csce522-lect8-fenner

csce522-lect8-fenner - Cryptographic Hash Functions and...

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Cryptographic Hash Functions and Protocol Analysis

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CSCE 522 - Farkas 2 Lecture 8-9 Hash Functions Hash function h maps an input x of arbitrary length to a fixed length output h(x) (compression) Accidental or intentional change to the data will change the hash value Given h and x, h(x) is easy to compute (ease of computation)
CSCE 522 - Farkas 3 Lecture 8-9 Good Hash Function 1. It is easy to compute the hash value for any given message 2. It is infeasible to find a message that has a given hash 3. It is infeasible to modify a message without changing its hash 4. It is infeasible to find two different messages with the same hash

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CSCE 522 - Farkas 4 Lecture 8-9 Hash functions Preimage resistant (one-way): if for all specified outputs , it is computationally infeasible to find any input that hashes to that output Second-preimage resistent (weak collision resistant): if it is computationally infeasible to find any second input which has the same output as any specified input Collision resistant (strong collision resistant): if it is computationally infeasible to find any two distinct inputs that has the same output
CSCE 522 - Farkas 5 Lecture 8-9 Attacks First preimage attack : given a hash h, find a message m such that hash(m) = h Second preimage attack : given a fixed message m1, find a different message m2 such that hash(m2) = hash(m1) Attack complexity: 2 n (considered too high for a typical output size of n=160 bits) Practical attacks: Collision attack

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CSCE 522 - Farkas 6 Lecture 8-9 Collision Attack Birthday attack: Cryptographic attack Exploits the mathematics behind the birthday problem in probability theory Given a function ƒ, the goal of the attack is to find two different inputs x1, x2 such that ƒ(x1) = ƒ(x2) Method: evaluate the function ƒ for different input values that may be chosen randomly or pseudorandomly until the same result is found more than once (complexity is 2 n/2 )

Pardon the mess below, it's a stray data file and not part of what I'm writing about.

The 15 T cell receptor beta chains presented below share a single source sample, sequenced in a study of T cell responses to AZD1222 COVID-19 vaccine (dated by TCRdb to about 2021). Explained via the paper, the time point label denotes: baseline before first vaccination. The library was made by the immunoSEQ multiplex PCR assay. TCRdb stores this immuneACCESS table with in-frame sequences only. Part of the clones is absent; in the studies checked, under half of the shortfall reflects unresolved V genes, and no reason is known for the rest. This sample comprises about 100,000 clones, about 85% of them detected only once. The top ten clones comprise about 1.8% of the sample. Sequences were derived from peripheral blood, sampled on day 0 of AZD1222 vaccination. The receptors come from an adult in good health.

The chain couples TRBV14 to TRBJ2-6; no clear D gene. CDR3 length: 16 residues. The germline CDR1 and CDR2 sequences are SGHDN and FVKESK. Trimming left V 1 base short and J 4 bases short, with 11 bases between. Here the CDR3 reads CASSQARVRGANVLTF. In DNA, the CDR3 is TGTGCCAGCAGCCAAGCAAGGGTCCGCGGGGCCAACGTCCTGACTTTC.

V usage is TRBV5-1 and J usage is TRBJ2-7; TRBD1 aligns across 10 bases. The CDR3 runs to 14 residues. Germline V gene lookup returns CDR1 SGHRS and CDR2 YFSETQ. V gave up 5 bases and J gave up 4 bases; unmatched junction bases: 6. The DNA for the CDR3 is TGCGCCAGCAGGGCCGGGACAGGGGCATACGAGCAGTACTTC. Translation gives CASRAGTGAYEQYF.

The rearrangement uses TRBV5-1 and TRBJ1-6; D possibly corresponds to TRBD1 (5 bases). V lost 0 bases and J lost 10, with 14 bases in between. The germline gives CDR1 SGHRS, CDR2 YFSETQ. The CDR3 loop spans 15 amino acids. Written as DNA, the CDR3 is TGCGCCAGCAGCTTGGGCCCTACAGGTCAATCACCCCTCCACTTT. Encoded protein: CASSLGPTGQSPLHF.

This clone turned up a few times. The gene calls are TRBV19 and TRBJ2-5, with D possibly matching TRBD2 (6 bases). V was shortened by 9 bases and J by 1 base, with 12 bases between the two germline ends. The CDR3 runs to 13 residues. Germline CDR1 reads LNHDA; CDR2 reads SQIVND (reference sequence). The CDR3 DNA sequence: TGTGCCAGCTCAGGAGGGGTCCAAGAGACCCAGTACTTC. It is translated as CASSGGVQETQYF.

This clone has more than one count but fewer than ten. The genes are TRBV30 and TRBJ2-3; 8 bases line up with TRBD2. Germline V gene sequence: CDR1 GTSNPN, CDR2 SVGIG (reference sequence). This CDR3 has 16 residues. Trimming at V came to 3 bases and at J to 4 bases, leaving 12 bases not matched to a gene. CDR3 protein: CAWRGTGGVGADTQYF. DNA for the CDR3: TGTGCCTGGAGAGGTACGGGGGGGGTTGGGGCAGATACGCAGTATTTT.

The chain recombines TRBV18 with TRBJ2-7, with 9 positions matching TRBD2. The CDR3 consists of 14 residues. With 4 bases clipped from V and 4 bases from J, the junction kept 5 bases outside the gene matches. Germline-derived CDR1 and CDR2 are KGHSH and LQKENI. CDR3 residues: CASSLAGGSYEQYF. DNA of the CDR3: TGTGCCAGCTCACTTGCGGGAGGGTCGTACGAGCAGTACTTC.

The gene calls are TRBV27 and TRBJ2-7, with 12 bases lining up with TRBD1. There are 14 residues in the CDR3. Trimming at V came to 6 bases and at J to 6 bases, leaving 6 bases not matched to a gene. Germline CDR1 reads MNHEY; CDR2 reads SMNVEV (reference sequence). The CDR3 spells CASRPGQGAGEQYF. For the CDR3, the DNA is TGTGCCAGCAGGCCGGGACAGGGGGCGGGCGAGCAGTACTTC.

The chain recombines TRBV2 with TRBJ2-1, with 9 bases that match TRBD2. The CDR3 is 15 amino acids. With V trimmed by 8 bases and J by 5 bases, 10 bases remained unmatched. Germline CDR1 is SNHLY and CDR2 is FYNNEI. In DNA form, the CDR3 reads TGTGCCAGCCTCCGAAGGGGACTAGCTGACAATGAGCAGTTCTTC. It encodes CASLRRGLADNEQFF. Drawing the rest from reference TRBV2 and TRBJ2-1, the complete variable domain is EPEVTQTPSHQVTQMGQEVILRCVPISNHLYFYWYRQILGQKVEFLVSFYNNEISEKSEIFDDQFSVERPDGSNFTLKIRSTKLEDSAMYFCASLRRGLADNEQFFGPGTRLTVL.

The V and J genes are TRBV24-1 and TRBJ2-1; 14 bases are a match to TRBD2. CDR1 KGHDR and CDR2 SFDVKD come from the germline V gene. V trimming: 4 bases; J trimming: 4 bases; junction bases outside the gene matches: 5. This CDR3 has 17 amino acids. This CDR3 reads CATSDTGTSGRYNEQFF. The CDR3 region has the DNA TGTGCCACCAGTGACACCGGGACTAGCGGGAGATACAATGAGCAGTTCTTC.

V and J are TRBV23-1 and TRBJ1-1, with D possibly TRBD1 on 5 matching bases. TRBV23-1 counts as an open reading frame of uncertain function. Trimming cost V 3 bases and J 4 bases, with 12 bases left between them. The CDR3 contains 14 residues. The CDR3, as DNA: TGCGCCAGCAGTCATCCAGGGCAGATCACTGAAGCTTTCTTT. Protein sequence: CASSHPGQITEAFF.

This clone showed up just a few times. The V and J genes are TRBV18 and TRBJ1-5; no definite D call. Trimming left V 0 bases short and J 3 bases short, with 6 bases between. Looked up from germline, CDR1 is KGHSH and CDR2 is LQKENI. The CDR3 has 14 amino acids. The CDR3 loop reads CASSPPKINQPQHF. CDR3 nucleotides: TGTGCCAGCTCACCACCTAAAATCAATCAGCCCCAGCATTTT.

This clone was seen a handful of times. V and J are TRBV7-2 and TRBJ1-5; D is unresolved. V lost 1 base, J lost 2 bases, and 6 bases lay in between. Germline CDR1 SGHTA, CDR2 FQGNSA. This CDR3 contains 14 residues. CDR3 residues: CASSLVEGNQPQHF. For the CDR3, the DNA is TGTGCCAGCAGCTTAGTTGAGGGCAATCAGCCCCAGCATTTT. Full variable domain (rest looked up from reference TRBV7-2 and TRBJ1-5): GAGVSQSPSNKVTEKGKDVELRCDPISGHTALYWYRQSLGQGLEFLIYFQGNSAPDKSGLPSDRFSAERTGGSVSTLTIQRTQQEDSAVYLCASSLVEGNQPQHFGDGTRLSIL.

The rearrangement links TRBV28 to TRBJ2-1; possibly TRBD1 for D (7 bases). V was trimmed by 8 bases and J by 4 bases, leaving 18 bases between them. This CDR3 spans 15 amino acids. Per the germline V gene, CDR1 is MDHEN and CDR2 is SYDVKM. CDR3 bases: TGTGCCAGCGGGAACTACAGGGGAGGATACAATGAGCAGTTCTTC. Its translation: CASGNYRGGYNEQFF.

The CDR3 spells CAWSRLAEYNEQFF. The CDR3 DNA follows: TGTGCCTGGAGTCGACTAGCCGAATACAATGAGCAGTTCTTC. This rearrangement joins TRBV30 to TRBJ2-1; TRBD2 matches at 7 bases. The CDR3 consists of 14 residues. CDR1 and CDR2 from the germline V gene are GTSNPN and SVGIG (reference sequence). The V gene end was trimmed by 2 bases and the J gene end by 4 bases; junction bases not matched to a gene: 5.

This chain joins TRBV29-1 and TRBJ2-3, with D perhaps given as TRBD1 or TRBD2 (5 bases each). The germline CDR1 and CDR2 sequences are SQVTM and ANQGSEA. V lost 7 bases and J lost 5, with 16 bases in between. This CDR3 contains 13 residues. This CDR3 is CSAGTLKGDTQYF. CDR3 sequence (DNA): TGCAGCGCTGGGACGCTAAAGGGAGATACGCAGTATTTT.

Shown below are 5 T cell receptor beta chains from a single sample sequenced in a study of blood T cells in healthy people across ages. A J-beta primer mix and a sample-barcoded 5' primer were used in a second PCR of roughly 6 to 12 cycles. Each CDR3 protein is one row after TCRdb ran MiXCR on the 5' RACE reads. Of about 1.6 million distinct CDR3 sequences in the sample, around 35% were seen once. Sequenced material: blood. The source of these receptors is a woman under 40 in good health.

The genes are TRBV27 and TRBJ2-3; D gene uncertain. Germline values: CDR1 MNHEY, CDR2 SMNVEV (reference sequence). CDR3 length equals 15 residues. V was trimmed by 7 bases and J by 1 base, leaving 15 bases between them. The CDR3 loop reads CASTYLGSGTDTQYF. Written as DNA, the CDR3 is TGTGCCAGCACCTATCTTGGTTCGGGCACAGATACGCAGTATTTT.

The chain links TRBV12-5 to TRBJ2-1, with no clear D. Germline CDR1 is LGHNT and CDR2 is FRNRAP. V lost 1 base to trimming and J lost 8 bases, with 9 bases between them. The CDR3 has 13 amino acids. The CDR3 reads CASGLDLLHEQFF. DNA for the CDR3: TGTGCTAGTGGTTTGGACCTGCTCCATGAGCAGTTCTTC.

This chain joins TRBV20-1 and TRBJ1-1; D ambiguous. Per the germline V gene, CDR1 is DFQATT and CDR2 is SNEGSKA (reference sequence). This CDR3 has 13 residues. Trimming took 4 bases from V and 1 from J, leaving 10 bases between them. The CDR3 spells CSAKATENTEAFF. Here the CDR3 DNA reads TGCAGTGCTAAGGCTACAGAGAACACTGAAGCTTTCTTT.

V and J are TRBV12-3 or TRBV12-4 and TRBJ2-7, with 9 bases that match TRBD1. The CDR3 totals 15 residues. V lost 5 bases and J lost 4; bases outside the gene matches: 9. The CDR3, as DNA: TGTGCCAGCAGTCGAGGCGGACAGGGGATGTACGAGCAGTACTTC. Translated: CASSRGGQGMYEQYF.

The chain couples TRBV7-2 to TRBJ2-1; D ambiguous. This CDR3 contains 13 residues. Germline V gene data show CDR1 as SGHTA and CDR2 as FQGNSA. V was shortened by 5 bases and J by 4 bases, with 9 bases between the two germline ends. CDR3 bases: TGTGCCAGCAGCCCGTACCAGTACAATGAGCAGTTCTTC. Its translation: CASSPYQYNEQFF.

CSCE 522 - Farkas 7 Lecture 8-9 Hash Functions Message digest Used for authenticity (sign hash value of a message) and integrity purposes Algorithms: SHA-1,MD2,MD4, MD5

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CSCE 522 - Farkas 8 Lecture 8-9 MD5 Message Digest Algorithm Input of arbitrary length Output: 128 bits Block size: 512 bits 1991: designed by Ron Rivest to replace MD4 1996, …, 2008: Weaknesses in MD5 Cryptographically broken
CSCE 522 - Farkas 9 Lecture 8-9 MD6 MD6 was submitted to the NIST SHA-3 competition July 1, 2009: Rivest posted a comment at NIST that MD6 is not yet ready to be candidated for SHA-3 speed issues and inability to supply a proof of security for a faster reduced-round version

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CSCE 522 - Farkas 10 Lecture 8-9 MD5 Processing Append padding bits so length 448 mod 512 (padded message 64 bits less than an integer multiplied by 512) Append length: a 64-bit representation of the length of the original message (before the
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This note was uploaded on 12/13/2011 for the course CSCE 522 taught by Professor Farkas during the Fall '11 term at South Carolina.

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csce522-lect8-fenner - Cryptographic Hash Functions and...

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